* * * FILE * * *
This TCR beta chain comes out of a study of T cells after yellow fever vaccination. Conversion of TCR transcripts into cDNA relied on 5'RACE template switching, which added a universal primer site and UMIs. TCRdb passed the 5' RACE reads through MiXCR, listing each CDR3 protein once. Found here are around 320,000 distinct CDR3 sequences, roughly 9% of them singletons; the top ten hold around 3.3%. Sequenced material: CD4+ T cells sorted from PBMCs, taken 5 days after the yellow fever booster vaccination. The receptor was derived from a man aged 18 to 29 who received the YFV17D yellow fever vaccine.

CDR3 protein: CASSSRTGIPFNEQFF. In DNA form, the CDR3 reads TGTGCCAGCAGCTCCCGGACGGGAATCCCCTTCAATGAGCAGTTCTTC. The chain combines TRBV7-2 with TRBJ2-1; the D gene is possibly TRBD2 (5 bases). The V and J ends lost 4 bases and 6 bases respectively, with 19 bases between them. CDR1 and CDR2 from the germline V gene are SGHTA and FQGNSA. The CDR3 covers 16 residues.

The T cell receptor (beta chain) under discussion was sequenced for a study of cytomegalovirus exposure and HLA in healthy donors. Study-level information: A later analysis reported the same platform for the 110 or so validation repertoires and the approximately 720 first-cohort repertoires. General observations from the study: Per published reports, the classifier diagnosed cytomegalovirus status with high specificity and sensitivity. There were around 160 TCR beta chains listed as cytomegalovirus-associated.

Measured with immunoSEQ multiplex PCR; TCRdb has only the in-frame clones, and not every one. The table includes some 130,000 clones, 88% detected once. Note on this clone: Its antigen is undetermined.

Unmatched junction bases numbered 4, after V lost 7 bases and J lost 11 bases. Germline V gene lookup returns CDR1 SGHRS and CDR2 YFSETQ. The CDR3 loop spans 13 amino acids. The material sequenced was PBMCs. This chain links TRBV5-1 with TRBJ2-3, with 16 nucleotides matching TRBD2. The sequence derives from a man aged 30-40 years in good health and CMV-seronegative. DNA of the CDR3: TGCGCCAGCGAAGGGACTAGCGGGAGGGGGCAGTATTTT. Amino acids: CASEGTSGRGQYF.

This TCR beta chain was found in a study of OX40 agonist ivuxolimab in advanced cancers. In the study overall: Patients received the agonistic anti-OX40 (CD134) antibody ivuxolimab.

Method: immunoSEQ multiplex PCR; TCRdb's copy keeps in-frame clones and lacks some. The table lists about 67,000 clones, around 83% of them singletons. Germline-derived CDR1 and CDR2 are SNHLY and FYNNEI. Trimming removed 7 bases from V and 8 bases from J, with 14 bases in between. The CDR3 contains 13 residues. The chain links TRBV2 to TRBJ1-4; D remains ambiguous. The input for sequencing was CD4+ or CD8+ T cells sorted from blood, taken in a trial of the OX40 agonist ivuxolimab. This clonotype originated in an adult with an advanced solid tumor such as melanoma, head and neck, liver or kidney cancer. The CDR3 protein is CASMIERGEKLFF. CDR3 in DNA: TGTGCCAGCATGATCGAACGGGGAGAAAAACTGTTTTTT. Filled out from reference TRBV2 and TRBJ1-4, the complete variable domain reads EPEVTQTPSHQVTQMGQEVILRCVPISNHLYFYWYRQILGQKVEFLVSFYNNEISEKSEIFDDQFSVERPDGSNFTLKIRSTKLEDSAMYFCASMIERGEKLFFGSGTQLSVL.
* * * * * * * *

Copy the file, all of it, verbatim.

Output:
This TCR beta chain comes out of a study of T cells after yellow fever vaccination. Conversion of TCR transcripts into cDNA relied on 5'RACE template switching, which added a universal primer site and UMIs. TCRdb passed the 5' RACE reads through MiXCR, listing each CDR3 protein once. Found here are around 320,000 distinct CDR3 sequences, roughly 9% of them singletons; the top ten hold around 3.3%. Sequenced material: CD4+ T cells sorted from PBMCs, taken 5 days after the yellow fever booster vaccination. The receptor was derived from a man aged 18 to 29 who received the YFV17D yellow fever vaccine.

CDR3 protein: CASSSRTGIPFNEQFF. In DNA form, the CDR3 reads TGTGCCAGCAGCTCCCGGACGGGAATCCCCTTCAATGAGCAGTTCTTC. The chain combines TRBV7-2 with TRBJ2-1; the D gene is possibly TRBD2 (5 bases). The V and J ends lost 4 bases and 6 bases respectively, with 19 bases between them. CDR1 and CDR2 from the germline V gene are SGHTA and FQGNSA. The CDR3 covers 16 residues.

The T cell receptor (beta chain) under discussion was sequenced for a study of cytomegalovirus exposure and HLA in healthy donors. Study-level information: A later analysis reported the same platform for the 110 or so validation repertoires and the approximately 720 first-cohort repertoires. General observations from the study: Per published reports, the classifier diagnosed cytomegalovirus status with high specificity and sensitivity. There were around 160 TCR beta chains listed as cytomegalovirus-associated.

Measured with immunoSEQ multiplex PCR; TCRdb has only the in-frame clones, and not every one. The table includes some 130,000 clones, 88% detected once. Note on this clone: Its antigen is undetermined.

Unmatched junction bases numbered 4, after V lost 7 bases and J lost 11 bases. Germline V gene lookup returns CDR1 SGHRS and CDR2 YFSETQ. The CDR3 loop spans 13 amino acids. The material sequenced was PBMCs. This chain links TRBV5-1 with TRBJ2-3, with 16 nucleotides matching TRBD2. The sequence derives from a man aged 30-40 years in good health and CMV-seronegative. DNA of the CDR3: TGCGCCAGCGAAGGGACTAGCGGGAGGGGGCAGTATTTT. Amino acids: CASEGTSGRGQYF.

This TCR beta chain was found in a study of OX40 agonist ivuxolimab in advanced cancers. In the study overall: Patients received the agonistic anti-OX40 (CD134) antibody ivuxolimab.

Method: immunoSEQ multiplex PCR; TCRdb's copy keeps in-frame clones and lacks some. The table lists about 67,000 clones, around 83% of them singletons. Germline-derived CDR1 and CDR2 are SNHLY and FYNNEI. Trimming removed 7 bases from V and 8 bases from J, with 14 bases in between. The CDR3 contains 13 residues. The chain links TRBV2 to TRBJ1-4; D remains ambiguous. The input for sequencing was CD4+ or CD8+ T cells sorted from blood, taken in a trial of the OX40 agonist ivuxolimab. This clonotype originated in an adult with an advanced solid tumor such as melanoma, head and neck, liver or kidney cancer. The CDR3 protein is CASMIERGEKLFF. CDR3 in DNA: TGTGCCAGCATGATCGAACGGGGAGAAAAACTGTTTTTT. Filled out from reference TRBV2 and TRBJ1-4, the complete variable domain reads EPEVTQTPSHQVTQMGQEVILRCVPISNHLYFYWYRQILGQKVEFLVSFYNNEISEKSEIFDDQFSVERPDGSNFTLKIRSTKLEDSAMYFCASMIERGEKLFFGSGTQLSVL.